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Altar Rail

The railing which guards the sanctuary and separates the latter from the body of the church. It is also called the communion-rail as the faithful kneel at it when receiving Holy Communion. It is made of carved wood, metal, marble, or other precious material, it should be about two feet six inches high, and on the upper part from six to nine inches wide. The "Rituale Romanum" (tit. iv, cap. ii, n. I) prescribes that a clean white cloth be extended before those who receive Holy Communion. This cloth is to be of fine linen, as it is solely intended as a sort of corporal to receive the particles which may by chance fall from the hands of the priest. It is usually fastened on the sanctuary side and when in use is drawn over the top of the rail. It should extend the full length of the rail, and be about two feet wide, so that the communicant, taking it in both hands, may hold it under his chin. Its very purpose suggests that it is not to be made of lace or netting, although there is nothing to forbid its having a border of fine lace or embroidery. Instead of this cloth a gilt paten, larger than the paten used at the altar, to which a handle may be attached, or a small gilt or silver salver, or a pall, larger than the chalice pall, may be used. These latter are usually passed from one communicant to the other, and when the last at the end of the rail at the Gospel side has received Holy Communion the altar boy carries the paten to the first communicants at the Epistle side. A consecrated paten may never be placed for this purpose in the hands of lay persons.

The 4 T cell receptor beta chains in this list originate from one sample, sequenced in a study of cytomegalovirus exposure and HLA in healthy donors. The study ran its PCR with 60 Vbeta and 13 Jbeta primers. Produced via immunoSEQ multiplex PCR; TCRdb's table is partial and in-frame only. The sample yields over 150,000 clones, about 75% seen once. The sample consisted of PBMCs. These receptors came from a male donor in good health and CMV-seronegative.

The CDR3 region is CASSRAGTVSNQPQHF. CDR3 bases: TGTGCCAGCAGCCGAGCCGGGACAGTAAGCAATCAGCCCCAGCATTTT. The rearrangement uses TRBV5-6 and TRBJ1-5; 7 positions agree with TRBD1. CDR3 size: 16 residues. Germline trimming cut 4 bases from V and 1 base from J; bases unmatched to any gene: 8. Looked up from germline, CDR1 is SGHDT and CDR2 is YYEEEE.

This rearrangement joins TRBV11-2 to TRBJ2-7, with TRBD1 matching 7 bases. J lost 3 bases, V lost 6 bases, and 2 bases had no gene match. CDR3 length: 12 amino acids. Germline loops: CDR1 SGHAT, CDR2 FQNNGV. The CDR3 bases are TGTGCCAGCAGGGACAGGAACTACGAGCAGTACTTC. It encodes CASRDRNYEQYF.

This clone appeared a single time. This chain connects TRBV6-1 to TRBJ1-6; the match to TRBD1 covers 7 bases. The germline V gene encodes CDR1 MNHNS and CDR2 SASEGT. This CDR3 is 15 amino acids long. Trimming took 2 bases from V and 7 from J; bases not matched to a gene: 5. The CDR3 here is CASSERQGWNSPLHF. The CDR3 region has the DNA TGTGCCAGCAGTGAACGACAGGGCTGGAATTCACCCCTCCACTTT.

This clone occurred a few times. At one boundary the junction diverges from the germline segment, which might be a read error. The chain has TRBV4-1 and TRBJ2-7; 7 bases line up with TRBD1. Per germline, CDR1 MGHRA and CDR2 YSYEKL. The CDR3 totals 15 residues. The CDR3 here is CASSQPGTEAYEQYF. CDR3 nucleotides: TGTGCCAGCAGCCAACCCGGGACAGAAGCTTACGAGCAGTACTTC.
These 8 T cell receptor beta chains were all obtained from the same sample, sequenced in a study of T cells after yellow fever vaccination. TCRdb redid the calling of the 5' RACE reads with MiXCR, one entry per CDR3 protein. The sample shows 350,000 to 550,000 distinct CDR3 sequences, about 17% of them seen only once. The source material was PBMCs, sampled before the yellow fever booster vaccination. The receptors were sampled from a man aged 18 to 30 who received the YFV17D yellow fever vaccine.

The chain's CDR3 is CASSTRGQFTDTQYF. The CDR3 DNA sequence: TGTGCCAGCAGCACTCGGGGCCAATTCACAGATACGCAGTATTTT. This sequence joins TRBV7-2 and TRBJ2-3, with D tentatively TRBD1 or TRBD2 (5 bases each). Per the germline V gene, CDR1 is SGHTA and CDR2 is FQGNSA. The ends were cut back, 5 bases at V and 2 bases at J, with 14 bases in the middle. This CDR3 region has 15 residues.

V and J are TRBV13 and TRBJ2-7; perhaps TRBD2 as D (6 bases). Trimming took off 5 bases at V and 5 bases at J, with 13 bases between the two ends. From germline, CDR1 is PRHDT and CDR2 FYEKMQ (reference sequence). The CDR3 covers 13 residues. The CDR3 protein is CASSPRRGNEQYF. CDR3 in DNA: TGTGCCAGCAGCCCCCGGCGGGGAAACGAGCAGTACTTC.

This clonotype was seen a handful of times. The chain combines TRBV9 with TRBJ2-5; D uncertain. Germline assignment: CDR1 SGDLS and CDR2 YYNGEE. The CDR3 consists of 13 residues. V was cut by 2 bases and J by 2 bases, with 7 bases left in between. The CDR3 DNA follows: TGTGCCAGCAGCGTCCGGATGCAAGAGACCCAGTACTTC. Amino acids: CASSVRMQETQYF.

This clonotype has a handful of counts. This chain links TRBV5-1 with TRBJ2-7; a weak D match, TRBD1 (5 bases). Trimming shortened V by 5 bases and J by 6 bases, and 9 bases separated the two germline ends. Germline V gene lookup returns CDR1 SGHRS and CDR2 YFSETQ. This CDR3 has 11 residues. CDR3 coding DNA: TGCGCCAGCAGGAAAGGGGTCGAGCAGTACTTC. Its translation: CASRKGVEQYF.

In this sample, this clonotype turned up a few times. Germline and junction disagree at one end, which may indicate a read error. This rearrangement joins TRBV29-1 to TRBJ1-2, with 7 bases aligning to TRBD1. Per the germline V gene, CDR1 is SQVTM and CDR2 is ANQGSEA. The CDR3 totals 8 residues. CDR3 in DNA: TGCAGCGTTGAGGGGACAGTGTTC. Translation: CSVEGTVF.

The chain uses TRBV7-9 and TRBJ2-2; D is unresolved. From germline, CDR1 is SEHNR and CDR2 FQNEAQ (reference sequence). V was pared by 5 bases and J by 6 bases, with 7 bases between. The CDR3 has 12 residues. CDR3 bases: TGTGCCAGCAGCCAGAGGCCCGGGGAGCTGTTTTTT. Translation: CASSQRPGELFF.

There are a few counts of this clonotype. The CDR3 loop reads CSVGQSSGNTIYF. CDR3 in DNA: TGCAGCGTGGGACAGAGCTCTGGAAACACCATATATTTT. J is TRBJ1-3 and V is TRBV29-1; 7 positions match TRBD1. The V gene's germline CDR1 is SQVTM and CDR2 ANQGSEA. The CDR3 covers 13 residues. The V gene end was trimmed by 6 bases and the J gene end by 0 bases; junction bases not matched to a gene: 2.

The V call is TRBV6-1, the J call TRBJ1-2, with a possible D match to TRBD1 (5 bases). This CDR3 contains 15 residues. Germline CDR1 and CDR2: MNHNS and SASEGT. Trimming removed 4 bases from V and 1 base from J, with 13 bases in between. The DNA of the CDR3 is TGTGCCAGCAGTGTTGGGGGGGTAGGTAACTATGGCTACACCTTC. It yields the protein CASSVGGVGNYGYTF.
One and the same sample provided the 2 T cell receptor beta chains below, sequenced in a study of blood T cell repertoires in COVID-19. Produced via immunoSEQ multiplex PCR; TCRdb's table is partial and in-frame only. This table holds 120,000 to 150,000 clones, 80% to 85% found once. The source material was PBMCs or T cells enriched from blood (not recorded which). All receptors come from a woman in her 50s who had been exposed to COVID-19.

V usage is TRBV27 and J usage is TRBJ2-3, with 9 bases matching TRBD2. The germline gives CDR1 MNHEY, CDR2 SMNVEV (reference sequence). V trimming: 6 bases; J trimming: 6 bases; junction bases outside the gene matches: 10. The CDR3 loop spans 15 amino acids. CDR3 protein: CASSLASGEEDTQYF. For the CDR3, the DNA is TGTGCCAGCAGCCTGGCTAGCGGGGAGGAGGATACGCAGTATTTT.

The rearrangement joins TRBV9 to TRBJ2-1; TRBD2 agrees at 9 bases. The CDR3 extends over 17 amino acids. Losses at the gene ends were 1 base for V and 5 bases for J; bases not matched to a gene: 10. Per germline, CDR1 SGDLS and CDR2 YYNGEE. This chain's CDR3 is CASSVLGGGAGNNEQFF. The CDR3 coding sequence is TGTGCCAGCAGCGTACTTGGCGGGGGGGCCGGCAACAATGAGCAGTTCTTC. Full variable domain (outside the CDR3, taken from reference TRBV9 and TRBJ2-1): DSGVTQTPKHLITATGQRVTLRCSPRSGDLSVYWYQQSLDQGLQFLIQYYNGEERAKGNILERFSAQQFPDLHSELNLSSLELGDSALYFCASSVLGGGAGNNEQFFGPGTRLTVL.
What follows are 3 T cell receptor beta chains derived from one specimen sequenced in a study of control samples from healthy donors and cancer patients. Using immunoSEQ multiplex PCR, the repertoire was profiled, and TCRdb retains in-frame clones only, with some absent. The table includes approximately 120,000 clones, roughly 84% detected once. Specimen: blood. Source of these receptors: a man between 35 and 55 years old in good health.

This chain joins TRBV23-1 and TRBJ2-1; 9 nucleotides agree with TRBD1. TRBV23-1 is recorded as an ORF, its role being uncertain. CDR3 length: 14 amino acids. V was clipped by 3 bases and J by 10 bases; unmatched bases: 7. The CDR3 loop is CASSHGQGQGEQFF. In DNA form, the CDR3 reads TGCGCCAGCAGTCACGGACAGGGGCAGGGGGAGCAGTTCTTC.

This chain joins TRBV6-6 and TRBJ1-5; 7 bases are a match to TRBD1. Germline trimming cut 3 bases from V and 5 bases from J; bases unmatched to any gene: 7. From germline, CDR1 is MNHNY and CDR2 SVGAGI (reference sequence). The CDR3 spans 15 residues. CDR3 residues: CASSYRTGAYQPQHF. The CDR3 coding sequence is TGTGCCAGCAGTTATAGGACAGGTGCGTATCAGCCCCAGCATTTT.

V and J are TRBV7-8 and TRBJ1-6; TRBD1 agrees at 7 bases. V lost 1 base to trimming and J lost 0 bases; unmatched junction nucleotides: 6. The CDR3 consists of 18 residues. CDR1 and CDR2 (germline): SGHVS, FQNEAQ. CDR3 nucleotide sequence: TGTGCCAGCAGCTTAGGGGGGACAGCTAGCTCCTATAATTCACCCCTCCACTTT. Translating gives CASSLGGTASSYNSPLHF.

A.J. SCHULTE Transcribed by Michael C. Tinkler

From the Catholic Encyclopedia, copyright © 1913 by the Encyclopedia Press, Inc. Electronic version copyright © 1996 by New Advent, Inc., P.O. Box 281096, Denver, Colorado, USA, 80228. (knight@knight.org)

This article is part of the Catholic Encyclopedia Project, an effort aimed at placing the entire Catholic Encyclopedia 1913 edition on the World Wide Web. The coordinator is Kevin Knight, editor of the New Advent Catholic Website. If you would like to contribute to this worthwhile project, you can contact him by e-mail at (knight@knight.org).


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You are here: Art & Architecture > Architecture Features > Altar Rail  Back one page.

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All contents © copyright, 1998-2014
The Catholic Liturgical Library
http://www.catholicliturgy.com